Background: The COVID-19 pandemic has negatively affected the mental health of university students. Objective: This study examined the psychological responses toward COVID-19 among university students from 3 countries—Indonesia, Taiwan, and Thailand. Methods: We used a web-based, cross-sectional survey to recruit 1985 university students from 5 public universities (2 in Indonesia, 1 in Thailand, and 1 in Taiwan) via popular social media platforms such as Facebook, LINE, WhatsApp, and broadcast. All students (n=938 in Indonesia, n=734 in Thailand, and n=313 in Taiwan) answered questions concerning their anxiety, suicidal thoughts (or sadness), confidence in pandemic control, risk perception of susceptibility to infection, perceived support, resources for fighting infection, and sources of information in the context of the COVID-19 pandemic. Results: Among the 3 student groups, Thai students had the highest levels of anxiety but the lowest levels of confidence in pandemic control and available resources for fighting COVID-19. Factors associated with higher anxiety differed across countries. Less perceived satisfactory support was associated with more suicidal thoughts among Indonesian students. On the other hand, Taiwanese students were more negatively affected by information gathered from the internet and from medical staff than were Indonesian or Thai students. Conclusions: Our findings suggest that health care providers in Thailand may need to pay special attention to Thai university students given that high levels of anxiety were observed in this study population. In addition, health care providers should establish a good support system for university students, as the results of this study indicate a negative association between support and suicidal thoughts.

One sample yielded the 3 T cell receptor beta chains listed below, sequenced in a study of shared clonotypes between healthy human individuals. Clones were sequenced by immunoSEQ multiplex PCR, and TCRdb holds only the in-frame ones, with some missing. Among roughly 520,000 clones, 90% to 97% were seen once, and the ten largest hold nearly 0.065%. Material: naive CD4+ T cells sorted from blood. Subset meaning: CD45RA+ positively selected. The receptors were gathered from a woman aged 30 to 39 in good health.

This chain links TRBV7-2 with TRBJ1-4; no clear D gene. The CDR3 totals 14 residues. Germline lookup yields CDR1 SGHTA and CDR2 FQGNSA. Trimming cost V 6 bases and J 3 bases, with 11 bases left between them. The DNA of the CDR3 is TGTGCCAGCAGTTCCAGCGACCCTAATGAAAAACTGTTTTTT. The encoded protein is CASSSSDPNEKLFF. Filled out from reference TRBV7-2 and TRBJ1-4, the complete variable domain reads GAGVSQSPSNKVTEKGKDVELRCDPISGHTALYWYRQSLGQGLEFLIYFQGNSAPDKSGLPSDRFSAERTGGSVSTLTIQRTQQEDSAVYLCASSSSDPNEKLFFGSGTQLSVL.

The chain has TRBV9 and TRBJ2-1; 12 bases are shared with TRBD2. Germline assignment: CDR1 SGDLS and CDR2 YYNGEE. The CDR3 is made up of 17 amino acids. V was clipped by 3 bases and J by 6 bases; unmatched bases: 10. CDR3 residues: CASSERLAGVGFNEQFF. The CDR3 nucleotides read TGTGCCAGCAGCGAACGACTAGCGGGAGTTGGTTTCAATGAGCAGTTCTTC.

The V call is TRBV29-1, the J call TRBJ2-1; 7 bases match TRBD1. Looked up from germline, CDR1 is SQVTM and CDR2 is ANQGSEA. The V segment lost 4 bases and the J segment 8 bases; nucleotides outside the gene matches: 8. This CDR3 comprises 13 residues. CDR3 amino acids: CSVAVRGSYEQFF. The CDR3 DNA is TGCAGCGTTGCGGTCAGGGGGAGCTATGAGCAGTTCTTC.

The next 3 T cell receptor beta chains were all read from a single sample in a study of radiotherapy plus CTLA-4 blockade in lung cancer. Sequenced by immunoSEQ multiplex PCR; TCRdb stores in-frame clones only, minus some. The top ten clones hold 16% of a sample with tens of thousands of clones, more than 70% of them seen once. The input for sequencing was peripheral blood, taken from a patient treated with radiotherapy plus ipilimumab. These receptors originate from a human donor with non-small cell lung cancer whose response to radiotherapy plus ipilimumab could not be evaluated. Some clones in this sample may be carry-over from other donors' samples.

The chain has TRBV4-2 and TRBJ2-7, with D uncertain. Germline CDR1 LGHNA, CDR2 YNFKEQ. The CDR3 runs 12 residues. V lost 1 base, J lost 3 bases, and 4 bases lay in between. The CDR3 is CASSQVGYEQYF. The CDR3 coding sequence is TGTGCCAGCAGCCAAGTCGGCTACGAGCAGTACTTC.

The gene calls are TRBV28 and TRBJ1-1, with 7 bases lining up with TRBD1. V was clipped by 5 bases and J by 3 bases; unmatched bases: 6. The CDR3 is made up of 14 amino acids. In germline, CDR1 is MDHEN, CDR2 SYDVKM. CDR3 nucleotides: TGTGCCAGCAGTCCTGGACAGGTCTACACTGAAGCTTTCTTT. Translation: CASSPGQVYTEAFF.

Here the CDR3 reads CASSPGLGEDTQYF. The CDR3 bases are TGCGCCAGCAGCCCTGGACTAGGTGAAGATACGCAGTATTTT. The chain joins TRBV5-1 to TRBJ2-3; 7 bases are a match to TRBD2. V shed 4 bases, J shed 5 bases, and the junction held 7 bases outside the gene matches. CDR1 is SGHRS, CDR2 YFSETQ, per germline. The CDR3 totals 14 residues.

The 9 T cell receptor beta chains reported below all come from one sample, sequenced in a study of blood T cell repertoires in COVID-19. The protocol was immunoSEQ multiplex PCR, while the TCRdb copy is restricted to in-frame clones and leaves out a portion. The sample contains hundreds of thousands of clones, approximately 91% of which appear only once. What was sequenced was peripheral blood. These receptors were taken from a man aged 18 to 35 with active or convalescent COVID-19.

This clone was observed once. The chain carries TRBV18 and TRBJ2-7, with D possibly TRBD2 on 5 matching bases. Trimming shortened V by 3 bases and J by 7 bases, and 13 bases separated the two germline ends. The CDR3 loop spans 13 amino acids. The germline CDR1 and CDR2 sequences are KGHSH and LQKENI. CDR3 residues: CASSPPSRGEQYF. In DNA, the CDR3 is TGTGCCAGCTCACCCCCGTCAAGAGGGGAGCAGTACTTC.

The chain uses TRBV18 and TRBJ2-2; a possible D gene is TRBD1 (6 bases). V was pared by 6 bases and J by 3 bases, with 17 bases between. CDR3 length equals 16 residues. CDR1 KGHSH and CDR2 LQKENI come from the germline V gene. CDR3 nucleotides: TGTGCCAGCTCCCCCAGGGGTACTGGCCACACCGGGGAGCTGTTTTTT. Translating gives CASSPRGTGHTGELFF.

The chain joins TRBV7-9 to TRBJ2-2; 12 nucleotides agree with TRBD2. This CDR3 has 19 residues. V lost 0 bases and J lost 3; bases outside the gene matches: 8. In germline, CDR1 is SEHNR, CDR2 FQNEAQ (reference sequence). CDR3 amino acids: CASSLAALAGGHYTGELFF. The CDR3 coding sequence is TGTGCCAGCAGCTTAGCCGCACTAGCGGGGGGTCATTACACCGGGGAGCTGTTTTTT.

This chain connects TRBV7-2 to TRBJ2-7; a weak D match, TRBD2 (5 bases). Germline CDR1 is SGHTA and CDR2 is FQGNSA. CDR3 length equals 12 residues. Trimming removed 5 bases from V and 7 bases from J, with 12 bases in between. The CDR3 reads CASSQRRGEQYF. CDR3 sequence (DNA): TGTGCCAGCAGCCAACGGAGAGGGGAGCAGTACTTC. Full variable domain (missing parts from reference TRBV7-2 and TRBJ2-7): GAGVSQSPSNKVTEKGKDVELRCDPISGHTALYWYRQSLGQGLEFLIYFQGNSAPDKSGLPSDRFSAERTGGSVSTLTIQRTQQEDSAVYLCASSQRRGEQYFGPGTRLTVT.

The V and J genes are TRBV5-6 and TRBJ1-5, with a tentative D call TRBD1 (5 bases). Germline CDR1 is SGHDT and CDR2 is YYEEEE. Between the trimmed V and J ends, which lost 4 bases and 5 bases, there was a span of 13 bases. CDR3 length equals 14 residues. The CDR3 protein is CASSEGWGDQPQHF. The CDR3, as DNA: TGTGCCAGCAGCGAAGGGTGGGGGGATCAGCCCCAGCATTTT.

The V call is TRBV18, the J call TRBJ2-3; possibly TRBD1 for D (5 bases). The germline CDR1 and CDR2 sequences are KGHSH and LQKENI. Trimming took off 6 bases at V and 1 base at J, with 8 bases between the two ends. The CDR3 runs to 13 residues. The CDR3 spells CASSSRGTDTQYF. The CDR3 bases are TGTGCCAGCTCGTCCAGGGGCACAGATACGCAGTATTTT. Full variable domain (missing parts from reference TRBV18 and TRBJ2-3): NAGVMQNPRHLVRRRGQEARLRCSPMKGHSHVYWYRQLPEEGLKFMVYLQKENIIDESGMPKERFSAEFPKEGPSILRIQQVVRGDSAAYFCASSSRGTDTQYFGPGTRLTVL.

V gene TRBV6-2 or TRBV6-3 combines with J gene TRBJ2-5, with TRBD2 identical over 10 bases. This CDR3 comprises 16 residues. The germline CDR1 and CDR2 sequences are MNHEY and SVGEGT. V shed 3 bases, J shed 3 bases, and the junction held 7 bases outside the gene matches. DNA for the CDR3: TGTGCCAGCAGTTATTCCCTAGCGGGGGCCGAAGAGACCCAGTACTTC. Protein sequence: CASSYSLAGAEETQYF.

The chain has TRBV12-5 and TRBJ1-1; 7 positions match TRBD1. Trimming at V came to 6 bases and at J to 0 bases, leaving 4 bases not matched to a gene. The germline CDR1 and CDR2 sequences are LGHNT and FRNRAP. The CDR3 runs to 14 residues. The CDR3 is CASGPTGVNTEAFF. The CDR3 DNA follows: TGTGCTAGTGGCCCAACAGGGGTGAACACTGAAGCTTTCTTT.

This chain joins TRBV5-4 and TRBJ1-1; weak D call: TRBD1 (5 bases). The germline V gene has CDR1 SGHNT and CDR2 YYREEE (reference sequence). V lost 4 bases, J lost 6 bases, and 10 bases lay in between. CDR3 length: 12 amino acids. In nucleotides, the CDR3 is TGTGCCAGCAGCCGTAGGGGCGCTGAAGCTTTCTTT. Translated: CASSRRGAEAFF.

- Suicidal thoughts
- University students